The violence has increased since 2007 – on the Mexican side of the border. What gets lost in this debate is that violence on the American side of the border has actually decreased.
A report by the Immigration Policy Center compiled using statistics from the US Bureau of Justice Statistics found that violent and property crime in Arizona has been on a steady decline since 2002. It decreased by 8% in six years. Violent crime impacted 447 people out of 100,000 in 2008 compared to 555 in 2002.
According to the American Immigration Council, “The complaint alleges that S.B. 1070 unlawfully attempts to regulate immigration and punish those whom Arizona deems to be in violation of immigration laws.”
The AIC notes that in the Escobar case, “On June 11 the Arizona cities of Flagstaff, San Luis, Somerton and Tolleson moved to join the lawsuit as plaintiff intervenors.”
This Practice Advisory outlines arguments to make in response to the government’s arguments that the court should dismiss a mandamus or Administrative Procedure Act case brought to remedy the delayed adjudication of an immigration application.
On a conference call today, opponents of changing the policy said that while Americans are "justifiably frustrated" with current immigration policy, eliminating birthright citizenship "would punish the innocent children of undocumented immigrants, which flies in the face of American values," according to Michele Waslin, Senior Policy Analyst at the Immigration Policy Center.
This Practice Advisory provides a general overview of motions to suppress, a tool used to prevent the introduction of evidence obtained by federal immigration officers in violation of the Fourth Amendment, Fifth Amendment, and related provisions of federal law. This updated version has been changed to reflect recent developments regarding the suppression of identity-related evidence, the “fruit of the poisonous tree” doctrine, and the impact of widespread Fourth Amendment violations.
Delayed decision-making by immigration agencies is a recurring problem faced by immigration attorneys and their clients. The federal mandamus statute provides a remedy for unreasonable delays by allowing a federal district court judge to order the agency to make a decision within a specific period of time. Too often, attorneys for the government attempt to dismiss mandamus cases, arguing that the court has no jurisdiction. We have filed amicus briefs in cases pending in the courts of appeals with the goal of establishing binding precedent confirming the district courts’ jurisdiction over mandamus suits against USCIS. We argue that USCIS has a non-discretionary duty to decide an application (although not necessarily to approve it) and that, in cases in which there is unreasonable delay, district courts have jurisdiction under the mandamus statute to order the agency to carry out this duty in a timely fashion.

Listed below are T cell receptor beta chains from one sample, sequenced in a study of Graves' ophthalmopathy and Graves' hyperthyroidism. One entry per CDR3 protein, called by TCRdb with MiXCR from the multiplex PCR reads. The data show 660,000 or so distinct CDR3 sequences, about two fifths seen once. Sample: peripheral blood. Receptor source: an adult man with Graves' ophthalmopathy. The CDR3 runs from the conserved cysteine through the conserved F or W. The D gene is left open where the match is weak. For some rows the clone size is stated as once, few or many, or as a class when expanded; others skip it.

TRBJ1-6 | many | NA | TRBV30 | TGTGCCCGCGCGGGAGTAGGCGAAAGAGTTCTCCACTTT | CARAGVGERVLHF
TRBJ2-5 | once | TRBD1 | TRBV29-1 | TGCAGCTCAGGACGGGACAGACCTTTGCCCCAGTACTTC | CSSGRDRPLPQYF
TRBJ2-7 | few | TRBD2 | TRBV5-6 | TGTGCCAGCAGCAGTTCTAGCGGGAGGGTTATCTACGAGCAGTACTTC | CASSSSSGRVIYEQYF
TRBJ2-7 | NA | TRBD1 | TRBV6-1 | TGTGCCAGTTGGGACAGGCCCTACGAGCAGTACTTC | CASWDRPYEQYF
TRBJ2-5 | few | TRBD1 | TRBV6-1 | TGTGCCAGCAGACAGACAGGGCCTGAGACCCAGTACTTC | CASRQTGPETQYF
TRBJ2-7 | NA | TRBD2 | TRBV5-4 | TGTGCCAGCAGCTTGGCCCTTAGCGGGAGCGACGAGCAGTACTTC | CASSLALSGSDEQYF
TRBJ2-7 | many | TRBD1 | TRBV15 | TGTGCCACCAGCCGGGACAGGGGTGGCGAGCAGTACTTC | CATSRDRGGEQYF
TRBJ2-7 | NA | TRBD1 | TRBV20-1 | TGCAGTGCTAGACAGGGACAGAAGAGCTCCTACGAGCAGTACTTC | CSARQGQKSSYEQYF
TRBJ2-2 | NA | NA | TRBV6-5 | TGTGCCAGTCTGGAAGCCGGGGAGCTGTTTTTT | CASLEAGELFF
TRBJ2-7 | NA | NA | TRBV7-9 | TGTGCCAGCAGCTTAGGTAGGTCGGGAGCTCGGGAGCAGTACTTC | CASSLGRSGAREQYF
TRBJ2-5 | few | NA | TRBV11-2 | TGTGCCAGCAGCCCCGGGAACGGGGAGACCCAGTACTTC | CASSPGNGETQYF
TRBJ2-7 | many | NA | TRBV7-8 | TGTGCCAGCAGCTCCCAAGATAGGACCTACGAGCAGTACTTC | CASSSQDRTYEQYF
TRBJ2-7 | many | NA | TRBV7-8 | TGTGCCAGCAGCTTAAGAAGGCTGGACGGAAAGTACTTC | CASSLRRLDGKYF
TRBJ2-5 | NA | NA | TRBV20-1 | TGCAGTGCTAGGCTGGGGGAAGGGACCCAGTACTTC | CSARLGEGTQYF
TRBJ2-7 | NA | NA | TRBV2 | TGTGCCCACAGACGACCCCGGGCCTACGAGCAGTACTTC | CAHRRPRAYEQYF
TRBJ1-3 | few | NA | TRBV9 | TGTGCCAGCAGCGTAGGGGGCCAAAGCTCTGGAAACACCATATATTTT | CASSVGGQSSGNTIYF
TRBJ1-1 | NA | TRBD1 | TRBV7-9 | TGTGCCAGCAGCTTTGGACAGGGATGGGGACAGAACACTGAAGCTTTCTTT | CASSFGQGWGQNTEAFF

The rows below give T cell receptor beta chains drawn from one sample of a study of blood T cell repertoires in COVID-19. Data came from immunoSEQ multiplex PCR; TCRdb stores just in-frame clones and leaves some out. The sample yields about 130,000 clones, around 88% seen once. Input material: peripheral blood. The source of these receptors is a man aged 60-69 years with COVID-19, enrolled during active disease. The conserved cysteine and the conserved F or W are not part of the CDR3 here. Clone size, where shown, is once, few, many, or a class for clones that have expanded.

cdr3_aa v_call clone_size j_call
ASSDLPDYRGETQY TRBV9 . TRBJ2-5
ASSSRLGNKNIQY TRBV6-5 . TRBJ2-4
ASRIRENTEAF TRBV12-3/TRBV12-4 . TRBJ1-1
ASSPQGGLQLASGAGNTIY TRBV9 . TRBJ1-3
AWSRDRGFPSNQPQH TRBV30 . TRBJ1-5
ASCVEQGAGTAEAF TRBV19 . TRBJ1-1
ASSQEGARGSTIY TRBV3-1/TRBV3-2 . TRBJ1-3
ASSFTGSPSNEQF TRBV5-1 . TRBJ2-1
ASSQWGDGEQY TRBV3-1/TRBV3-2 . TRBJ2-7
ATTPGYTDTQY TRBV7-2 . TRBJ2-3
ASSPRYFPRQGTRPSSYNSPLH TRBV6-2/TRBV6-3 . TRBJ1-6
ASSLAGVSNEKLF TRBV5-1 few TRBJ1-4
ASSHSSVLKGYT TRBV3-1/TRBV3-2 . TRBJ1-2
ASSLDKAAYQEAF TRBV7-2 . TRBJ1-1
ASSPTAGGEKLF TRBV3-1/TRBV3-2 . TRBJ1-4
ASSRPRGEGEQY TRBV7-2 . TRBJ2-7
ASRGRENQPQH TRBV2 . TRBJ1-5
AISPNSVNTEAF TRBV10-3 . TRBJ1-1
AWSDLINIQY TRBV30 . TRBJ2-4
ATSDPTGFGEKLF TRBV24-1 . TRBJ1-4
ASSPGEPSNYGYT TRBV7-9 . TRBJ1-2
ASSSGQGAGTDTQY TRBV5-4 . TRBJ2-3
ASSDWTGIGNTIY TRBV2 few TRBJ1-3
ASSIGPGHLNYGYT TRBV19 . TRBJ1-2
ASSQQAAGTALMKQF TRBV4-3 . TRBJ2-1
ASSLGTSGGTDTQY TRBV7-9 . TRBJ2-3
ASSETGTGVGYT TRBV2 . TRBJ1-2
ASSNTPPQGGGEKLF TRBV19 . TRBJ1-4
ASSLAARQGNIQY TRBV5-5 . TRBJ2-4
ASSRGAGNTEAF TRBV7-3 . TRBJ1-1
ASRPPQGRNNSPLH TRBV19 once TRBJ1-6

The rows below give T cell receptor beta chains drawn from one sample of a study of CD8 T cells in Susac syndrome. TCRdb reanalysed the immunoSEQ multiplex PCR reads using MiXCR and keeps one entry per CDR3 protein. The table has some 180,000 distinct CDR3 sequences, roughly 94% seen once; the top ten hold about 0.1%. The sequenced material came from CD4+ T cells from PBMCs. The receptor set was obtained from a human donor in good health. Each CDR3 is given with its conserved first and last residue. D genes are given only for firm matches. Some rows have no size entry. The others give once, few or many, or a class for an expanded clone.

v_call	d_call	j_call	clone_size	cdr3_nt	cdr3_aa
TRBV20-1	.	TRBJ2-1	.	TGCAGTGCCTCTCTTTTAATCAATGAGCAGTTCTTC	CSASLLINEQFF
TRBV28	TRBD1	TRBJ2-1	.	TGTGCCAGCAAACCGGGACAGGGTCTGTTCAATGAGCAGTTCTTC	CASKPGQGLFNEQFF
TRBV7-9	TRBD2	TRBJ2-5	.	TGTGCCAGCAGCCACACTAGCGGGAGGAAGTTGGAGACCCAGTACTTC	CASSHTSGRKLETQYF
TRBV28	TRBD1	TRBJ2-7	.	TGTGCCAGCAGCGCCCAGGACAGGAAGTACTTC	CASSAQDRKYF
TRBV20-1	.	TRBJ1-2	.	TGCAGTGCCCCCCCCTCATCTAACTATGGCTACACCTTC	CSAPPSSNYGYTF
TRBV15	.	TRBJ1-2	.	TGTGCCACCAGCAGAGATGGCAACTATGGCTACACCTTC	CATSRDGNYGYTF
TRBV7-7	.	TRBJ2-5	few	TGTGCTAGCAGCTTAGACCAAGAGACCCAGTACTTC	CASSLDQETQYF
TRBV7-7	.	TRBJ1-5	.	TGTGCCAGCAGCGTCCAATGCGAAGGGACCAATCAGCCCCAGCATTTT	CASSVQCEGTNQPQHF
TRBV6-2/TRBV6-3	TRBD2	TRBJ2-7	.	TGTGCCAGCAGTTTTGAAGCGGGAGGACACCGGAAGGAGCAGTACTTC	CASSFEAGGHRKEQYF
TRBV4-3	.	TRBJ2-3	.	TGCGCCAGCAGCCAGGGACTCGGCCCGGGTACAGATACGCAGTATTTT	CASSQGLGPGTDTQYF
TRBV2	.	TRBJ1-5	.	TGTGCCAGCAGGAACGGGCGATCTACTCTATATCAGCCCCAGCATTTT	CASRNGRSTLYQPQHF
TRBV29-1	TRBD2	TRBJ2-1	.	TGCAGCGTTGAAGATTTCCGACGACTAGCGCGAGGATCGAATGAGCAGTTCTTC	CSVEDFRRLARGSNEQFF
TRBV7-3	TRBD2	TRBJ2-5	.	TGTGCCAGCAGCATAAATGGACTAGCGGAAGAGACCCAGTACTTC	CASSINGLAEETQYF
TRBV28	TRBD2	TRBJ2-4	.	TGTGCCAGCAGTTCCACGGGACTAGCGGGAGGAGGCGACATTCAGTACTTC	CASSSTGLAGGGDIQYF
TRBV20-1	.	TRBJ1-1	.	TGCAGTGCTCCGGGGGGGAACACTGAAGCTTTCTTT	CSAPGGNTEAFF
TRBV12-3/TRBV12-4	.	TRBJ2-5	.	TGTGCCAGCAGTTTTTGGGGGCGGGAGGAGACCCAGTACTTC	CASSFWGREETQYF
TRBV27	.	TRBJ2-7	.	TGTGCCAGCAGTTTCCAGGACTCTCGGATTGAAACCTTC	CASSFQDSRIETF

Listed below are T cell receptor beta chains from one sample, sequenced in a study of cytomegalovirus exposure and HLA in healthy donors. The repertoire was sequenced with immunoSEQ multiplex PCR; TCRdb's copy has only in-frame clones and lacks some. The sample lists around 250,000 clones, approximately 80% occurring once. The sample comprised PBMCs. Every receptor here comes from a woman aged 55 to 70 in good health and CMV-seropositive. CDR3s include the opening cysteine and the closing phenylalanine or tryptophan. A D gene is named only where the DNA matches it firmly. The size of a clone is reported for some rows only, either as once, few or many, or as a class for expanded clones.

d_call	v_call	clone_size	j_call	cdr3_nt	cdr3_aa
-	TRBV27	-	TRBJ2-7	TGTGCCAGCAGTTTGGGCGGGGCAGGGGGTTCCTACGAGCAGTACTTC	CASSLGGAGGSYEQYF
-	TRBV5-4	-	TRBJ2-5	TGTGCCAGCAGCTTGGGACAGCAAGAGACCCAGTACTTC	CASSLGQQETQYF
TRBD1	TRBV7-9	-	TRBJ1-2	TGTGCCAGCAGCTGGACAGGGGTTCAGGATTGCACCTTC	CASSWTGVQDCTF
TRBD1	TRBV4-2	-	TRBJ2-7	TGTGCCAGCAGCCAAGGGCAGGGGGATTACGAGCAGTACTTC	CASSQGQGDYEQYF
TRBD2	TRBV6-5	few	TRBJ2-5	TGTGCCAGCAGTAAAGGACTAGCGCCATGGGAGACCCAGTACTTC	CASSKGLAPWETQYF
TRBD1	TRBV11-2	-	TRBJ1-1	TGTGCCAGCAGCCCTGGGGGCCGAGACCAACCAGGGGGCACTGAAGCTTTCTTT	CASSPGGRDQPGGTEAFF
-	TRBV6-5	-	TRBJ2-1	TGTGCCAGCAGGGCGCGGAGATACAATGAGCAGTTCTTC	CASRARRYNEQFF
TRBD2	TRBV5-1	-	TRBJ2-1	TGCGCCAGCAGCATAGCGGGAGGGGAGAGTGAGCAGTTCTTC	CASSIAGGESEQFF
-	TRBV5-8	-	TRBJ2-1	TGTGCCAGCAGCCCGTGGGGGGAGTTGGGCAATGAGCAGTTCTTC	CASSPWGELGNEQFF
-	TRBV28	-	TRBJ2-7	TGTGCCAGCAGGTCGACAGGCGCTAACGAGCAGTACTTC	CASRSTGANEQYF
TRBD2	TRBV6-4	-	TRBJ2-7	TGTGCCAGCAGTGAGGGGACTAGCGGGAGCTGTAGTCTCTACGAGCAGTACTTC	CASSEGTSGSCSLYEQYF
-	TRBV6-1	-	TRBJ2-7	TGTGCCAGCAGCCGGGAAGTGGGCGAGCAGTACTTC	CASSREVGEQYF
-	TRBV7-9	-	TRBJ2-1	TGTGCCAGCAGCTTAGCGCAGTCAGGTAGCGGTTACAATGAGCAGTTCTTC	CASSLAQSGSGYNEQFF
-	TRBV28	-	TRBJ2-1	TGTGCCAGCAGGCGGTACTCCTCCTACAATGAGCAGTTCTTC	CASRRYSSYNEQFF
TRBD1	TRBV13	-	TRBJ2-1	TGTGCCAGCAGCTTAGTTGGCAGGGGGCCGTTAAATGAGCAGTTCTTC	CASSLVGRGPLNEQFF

The American Immigration Law Foundation (AILF) is pleased to present this 2005 edition of its 'Appreciating America’s Heritage" teacher resource guide.In these pages educators will find the latest lesson plans and book reviews developed by AILF for primary, intermediate, and secondary level classrooms. Each curriculum is designed and books have been selected to introduce students, especially those who may not be exposed directly to ethnically diverse populations, to the important and timely topic of immigration.
According to the Immigration Policy Center the U.S. employment-based immigration rules are not in line with U.S. labor needs. Only 5,000 green cards per year are given to less skilled workers such as landscapers, hotel staff, and construction workers. This inadequate number of available green cards is “the crux of the unauthorized immigration problem in the U.S.,” according to an October 2010 Fact Sheet by the center.